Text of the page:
Wagering advertising

The AANA Wagering Advertising and Marketing Communication Code (Wagering Code) applies to the content of ads for products and services related to betting on:

  • horse races
  • harness races
  • greyhound races
  • sporting events
  • novelty events
  • fantasy sports teams
  • other contingencies (or a series of races, events or contingencies).

The Wagering Code does not apply to gaming, such as casino games or electronic gaming machines, keno, lotto and lottery products or trade promotions.

For more information and guidance on wagering advertising read the Wagering Advertising Practice Note.

Other rules that apply to gambling and wagering advertising

Gambling and wagering ads are subject to a comprehensive framework of legislation and regulation. Information about the other rules that apply to gambling and wagering advertising is available on the Australian Communication and Media Authority website. This includes rules related to placement of gambling ads and ads for illegal gambling services.

Concerns about responsible gambling messages (low volume or not having a message at all) should be raised with state or territory gambling bodies.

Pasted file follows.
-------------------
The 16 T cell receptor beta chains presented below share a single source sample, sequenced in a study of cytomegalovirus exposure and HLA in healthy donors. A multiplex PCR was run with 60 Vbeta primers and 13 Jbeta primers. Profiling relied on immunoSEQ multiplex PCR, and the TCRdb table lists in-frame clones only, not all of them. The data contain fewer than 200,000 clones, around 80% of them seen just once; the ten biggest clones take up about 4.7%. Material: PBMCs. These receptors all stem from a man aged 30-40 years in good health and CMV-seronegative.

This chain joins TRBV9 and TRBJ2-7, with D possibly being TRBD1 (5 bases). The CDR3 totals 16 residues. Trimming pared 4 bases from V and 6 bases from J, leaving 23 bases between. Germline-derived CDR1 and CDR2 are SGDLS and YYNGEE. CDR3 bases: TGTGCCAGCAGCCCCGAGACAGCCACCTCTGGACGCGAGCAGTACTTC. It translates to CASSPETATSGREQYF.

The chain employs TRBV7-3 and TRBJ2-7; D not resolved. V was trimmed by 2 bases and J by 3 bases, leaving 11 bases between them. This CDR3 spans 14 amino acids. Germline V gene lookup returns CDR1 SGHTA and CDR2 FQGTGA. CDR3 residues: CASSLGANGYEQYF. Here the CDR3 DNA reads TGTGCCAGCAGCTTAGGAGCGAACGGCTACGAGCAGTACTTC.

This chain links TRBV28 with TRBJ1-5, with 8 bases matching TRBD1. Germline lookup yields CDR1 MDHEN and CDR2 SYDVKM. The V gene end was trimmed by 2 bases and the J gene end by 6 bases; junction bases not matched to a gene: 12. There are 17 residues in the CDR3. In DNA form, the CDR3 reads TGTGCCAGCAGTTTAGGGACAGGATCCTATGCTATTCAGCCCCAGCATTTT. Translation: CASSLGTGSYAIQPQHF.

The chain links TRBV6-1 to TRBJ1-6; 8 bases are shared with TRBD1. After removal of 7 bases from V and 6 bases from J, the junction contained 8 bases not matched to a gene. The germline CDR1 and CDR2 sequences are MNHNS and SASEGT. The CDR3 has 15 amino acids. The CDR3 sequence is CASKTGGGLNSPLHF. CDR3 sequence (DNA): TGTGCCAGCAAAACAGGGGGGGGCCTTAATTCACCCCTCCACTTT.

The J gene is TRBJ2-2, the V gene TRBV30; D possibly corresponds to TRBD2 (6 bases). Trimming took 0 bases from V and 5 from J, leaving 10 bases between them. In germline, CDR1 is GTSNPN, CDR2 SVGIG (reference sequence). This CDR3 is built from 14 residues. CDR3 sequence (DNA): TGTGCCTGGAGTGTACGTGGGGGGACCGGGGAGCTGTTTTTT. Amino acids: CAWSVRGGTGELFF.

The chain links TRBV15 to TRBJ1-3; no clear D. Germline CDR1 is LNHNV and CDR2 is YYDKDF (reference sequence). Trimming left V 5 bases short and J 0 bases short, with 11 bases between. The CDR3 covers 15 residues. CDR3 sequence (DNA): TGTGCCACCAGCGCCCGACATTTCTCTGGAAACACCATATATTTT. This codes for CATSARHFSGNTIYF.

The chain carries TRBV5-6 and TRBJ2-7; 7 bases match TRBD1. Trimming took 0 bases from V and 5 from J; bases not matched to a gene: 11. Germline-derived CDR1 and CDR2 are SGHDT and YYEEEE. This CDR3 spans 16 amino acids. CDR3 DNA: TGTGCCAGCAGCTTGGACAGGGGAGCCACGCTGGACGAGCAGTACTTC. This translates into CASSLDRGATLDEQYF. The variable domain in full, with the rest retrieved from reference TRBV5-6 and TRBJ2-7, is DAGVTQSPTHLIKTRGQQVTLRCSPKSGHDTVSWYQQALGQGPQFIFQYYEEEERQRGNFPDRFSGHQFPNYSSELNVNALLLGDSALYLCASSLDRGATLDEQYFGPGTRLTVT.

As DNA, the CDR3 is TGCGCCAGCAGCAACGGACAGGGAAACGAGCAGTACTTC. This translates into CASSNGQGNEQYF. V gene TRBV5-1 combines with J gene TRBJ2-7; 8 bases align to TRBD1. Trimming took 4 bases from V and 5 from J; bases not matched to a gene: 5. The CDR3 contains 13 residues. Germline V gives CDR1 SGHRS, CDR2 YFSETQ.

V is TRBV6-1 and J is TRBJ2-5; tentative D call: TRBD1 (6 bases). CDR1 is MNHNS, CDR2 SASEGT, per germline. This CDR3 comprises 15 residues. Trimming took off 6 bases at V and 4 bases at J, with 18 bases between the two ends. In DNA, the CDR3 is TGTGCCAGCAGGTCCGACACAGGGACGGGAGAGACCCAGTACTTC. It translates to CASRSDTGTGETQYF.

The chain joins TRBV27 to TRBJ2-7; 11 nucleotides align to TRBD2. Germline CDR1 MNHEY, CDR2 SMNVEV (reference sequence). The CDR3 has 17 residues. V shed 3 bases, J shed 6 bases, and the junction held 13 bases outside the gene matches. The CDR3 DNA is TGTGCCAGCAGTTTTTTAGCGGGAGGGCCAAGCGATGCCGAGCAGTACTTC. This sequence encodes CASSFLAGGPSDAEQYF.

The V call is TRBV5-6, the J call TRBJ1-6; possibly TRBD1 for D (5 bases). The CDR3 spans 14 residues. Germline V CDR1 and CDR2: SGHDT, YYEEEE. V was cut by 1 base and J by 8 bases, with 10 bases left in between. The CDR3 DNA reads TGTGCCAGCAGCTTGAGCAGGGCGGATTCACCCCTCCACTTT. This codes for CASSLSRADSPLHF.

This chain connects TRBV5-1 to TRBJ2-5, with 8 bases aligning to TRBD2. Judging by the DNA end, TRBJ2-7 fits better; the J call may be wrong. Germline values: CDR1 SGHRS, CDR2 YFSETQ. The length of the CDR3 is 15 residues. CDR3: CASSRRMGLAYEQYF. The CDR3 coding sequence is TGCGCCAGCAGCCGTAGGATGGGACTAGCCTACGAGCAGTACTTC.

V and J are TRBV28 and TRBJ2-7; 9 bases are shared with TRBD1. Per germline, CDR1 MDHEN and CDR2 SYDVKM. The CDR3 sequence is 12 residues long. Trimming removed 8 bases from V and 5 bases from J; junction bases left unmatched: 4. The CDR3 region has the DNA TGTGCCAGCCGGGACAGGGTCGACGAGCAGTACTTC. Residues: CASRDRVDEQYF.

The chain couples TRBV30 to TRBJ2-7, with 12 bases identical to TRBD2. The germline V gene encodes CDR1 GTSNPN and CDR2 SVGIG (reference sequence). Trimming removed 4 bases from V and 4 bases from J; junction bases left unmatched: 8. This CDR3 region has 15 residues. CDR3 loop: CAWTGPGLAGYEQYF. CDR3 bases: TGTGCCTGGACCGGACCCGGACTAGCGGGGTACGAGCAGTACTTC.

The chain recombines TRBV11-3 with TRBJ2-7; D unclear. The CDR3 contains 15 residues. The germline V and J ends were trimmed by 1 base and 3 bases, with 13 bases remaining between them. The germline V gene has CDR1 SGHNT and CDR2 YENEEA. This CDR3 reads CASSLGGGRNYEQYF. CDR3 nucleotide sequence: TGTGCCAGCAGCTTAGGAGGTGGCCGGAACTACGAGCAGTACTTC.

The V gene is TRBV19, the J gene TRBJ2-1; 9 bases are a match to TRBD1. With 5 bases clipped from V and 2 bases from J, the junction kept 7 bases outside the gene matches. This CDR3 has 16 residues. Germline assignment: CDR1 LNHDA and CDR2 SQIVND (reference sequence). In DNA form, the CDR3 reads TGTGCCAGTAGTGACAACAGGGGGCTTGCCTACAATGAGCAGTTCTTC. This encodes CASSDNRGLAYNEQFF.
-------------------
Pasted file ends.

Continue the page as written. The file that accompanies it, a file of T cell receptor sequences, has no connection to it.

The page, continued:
Concerns about the timing and/or frequency of gambling ads should be raised with the relevant broadcaster.

Examples of previous decisions

The Community Panel has found a breach of the Wagering Code in the following cases:

  • Disparaging people who wish to exit a wagering activity.
  • A depiction that wagering has taken precedence/priority in a person’s life, and the wagering activity has also impacted upon other people.
The Community Panel has found the following ads not in breach of the Wagering Code:
  • An ad which is not attractive to children as a result of its theme, visuals and language.
  • Ads which are somewhat appealing to minors, but more attractive to, and directed at, adults.
  • An ad set in a location or venue where alcohol can be lawfully consumed but does not depict, portray or suggest the combination of alcohol consumption with gambling.
  • Colloquial statements suggesting a wagering company is ‘giving away cash’.
  • Phrases such as “I like”, “my group”, “we think”, indicates a personal opinion rather than a guarantee of winning.
  • Depictions of wagering where there is no evidence that it is taking precedence in a person’s life.
  • Advertising which is light-hearted in tone and does not use any language or imagery to condone or encourage peer pressure to wager.
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